Persistent Vegetative State

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mypsychoticself
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Persistent Vegetative State

Postby mypsychoticself » Fri Apr 24, 2009 12:51 am UTC

I am currently writing an Ethics paper about whether people in a persistent vegetative state should remain on life support. I, personally, don't think so. People in a persistent vegetative state are unlikely to recover (assuming that they were diagnosed correctly).
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Re: Persistent Vegetative State

Postby philly13 » Sat Apr 25, 2009 6:22 pm UTC

If I were ever in a persistent vegetative state, I would want to be taken off life support. The way I see it, it's an unnecessary burden to the family and friends who have to pay for it, and it never lets them let you go. It just delays the inevitable (I understand that death is always inevitable, but being in a persistent vegetative state is different) and is essentially just an open casket for as long as you're on life support. I wouldn't want my family to have to worry about me if there was a near 0 chance that I would ever even move again, I would rather see them move on and just keep me in their memories.

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Re: Persistent Vegetative State

Postby rath358 » Sun Apr 26, 2009 6:57 pm UTC

I can understand doing this long enough to let my organs be donated, but anything longer is repulsive.


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Re: Persistent Vegetative State

Postby el_loco_avs » Mon Apr 27, 2009 10:02 am UTC

I've always failed to see a (non-religious) reason to keep someone in a vegetative state on life-support for any extended time. If there is anyone here, I'm genuinely curious.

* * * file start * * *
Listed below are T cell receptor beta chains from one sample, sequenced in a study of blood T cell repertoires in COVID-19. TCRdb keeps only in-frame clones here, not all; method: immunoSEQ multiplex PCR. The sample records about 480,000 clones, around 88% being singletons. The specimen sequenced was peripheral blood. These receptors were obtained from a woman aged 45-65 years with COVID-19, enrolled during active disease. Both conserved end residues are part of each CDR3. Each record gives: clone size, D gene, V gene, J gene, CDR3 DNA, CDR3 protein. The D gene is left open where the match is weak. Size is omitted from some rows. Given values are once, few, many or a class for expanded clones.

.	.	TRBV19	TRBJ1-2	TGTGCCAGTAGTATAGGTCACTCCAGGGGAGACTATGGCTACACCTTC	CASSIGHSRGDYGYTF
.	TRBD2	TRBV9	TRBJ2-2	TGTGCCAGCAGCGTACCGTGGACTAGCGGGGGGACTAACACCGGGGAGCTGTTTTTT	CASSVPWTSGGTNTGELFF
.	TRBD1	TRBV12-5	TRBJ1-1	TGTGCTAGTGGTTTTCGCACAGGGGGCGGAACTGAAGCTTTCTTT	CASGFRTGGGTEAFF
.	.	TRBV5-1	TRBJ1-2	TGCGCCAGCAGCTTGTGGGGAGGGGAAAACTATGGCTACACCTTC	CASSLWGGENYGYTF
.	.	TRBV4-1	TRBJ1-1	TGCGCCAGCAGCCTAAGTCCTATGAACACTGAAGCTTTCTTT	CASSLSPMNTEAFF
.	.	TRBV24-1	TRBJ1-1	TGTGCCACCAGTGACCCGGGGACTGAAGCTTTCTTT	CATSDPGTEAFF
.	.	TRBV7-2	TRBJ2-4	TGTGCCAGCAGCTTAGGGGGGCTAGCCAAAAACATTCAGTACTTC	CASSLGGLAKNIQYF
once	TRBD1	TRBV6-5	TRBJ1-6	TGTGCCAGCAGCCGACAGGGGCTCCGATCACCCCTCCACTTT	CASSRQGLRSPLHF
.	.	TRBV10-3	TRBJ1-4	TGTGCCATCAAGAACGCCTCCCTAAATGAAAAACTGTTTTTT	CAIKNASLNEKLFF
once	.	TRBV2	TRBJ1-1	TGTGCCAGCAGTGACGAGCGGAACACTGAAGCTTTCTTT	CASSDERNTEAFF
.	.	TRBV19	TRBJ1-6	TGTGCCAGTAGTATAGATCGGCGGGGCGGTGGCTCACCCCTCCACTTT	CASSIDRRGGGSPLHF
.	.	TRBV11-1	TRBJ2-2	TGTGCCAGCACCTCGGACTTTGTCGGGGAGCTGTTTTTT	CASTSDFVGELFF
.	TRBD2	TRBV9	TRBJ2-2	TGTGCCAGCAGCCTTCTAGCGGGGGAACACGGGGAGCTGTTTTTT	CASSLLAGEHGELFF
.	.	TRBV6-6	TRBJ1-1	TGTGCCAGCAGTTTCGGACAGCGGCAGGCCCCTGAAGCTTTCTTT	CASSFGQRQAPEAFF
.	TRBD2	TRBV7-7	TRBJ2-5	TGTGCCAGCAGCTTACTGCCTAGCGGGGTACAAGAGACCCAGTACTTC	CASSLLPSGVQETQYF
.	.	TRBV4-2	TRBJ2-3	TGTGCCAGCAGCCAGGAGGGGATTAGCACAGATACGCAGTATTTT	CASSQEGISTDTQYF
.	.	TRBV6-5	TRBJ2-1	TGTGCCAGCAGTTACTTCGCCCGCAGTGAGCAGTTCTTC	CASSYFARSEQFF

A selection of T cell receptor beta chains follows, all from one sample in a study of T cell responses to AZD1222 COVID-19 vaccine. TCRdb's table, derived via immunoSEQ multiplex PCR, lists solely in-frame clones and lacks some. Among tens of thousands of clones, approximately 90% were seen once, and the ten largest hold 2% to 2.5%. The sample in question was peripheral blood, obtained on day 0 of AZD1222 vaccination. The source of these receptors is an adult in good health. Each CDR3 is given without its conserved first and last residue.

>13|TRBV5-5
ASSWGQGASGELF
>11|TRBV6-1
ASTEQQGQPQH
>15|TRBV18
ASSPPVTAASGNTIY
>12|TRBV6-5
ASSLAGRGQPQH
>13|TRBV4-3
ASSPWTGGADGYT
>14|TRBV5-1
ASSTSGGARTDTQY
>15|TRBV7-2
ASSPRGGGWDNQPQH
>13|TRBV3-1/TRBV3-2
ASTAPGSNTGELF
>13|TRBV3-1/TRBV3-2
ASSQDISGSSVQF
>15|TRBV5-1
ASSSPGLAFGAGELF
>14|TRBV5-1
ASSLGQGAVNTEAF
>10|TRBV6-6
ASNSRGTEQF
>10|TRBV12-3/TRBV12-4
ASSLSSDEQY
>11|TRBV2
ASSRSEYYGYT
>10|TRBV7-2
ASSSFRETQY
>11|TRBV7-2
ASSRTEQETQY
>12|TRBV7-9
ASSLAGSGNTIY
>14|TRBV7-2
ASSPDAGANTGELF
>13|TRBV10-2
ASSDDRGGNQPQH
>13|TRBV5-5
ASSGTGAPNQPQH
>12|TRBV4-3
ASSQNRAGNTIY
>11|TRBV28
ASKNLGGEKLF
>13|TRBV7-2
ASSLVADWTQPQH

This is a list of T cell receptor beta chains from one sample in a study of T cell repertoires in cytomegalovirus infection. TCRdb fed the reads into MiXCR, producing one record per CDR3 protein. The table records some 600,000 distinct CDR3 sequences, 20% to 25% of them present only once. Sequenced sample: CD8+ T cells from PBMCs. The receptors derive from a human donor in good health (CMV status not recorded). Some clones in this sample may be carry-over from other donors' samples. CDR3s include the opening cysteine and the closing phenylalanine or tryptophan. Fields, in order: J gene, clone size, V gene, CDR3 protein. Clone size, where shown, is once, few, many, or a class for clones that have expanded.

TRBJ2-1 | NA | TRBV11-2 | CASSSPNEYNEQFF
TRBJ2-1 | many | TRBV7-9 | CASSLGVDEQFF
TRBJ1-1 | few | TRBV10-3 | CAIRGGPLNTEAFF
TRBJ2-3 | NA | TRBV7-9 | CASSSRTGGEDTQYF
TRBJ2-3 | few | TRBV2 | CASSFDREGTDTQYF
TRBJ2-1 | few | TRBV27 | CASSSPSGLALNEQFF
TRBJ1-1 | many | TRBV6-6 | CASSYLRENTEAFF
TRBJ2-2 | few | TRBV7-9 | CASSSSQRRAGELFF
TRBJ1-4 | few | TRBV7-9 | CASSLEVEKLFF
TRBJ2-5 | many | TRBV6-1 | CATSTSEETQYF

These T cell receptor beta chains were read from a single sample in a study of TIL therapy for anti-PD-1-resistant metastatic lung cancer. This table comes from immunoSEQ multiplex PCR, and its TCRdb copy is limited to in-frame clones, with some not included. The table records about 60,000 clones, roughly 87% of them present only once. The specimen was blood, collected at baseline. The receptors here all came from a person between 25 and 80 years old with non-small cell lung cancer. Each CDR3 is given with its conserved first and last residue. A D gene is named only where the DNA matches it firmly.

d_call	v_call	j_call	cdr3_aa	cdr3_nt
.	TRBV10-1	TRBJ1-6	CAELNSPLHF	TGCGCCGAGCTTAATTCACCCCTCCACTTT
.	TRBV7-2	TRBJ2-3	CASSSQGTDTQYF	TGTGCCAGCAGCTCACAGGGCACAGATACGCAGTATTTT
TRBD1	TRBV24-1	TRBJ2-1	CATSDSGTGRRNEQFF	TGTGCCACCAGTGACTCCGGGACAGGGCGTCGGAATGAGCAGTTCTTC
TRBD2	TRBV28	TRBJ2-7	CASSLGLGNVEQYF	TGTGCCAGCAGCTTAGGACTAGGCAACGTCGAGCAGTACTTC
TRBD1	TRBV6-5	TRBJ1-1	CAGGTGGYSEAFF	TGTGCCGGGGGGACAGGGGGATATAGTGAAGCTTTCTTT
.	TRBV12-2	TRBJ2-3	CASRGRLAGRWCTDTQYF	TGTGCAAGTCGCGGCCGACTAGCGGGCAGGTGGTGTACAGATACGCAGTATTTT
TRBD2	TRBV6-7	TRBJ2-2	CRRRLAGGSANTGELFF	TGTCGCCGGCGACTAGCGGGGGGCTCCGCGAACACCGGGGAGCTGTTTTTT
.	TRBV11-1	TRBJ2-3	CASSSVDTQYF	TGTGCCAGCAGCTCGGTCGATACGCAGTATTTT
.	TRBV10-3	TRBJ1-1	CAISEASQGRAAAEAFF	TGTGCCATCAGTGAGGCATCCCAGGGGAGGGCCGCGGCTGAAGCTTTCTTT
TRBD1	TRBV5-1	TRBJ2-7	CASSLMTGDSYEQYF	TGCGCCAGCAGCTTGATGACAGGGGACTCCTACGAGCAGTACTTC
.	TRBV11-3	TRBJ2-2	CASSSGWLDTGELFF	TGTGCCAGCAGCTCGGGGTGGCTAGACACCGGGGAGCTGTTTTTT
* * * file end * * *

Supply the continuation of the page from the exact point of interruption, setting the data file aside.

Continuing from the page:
Personally, I actually support euthanasia for anyone that has made that decision before becoming vegetative. No need to wait for the body to just...well... die of hunger?
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Re: Persistent Vegetative State

Postby Seraph » Mon Apr 27, 2009 9:20 pm UTC

I've always failed to see a (non-religious) reason to keep someone in a vegetative state on life-support for any extended time. If there is anyone here, I'm genuinely curious.

How about the fact that a lot of people recover from them?

EDIT: There is a nice article in the New England Journal of Medicine about this:
http://content.nejm.org/cgi/content/full/330/22/1572
It gives a recovery rate of 52-62% within one year depending on age.

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Re: Persistent Vegetative State

Postby Princess Marzipan » Mon Apr 27, 2009 10:27 pm UTC

I think there's a terminology issue here.

There are situations from which the body and mind can recover, and I think they're classified differently from ones where no, that person will never recover.

I'm not sure what's called what and can't be assed to look into myself right now, but I do know there are different names for the different conditions and that intelligent discourse requires clarifying what's what.

Why don't we use brain death, coma and vegetative state. Conveniently listed in least to most brain function.

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Re: Persistent Vegetative State

Postby mypsychoticself » Tue Apr 28, 2009 3:22 am UTC

Three months after injury, 33 percent of the patients had recovered consciousness; 67 percent had died or remained in a vegetative state. Recovery had occurred in 46 percent of the patients at 6 months and in 52 percent at 12 months. Recovery after 12 months was reported in only 7 of the 434 patients47,49. One patient recovered consciousness 30 months after injury and remained severely disabled47,111. The Traumatic Coma Data Bank study reported that 6 of 93 adult patients in a vegetative state recovered consciousness one to three years after injury49. Four of these six patients had severe disability, and one had moderate disability; the status of the sixth patient could not be determined. Five of the six patients were under 30 years of age. There have been no other well-documented reports of recovery of consciousness in patients in a persistent vegetative state more than 12 months after a traumatic injury.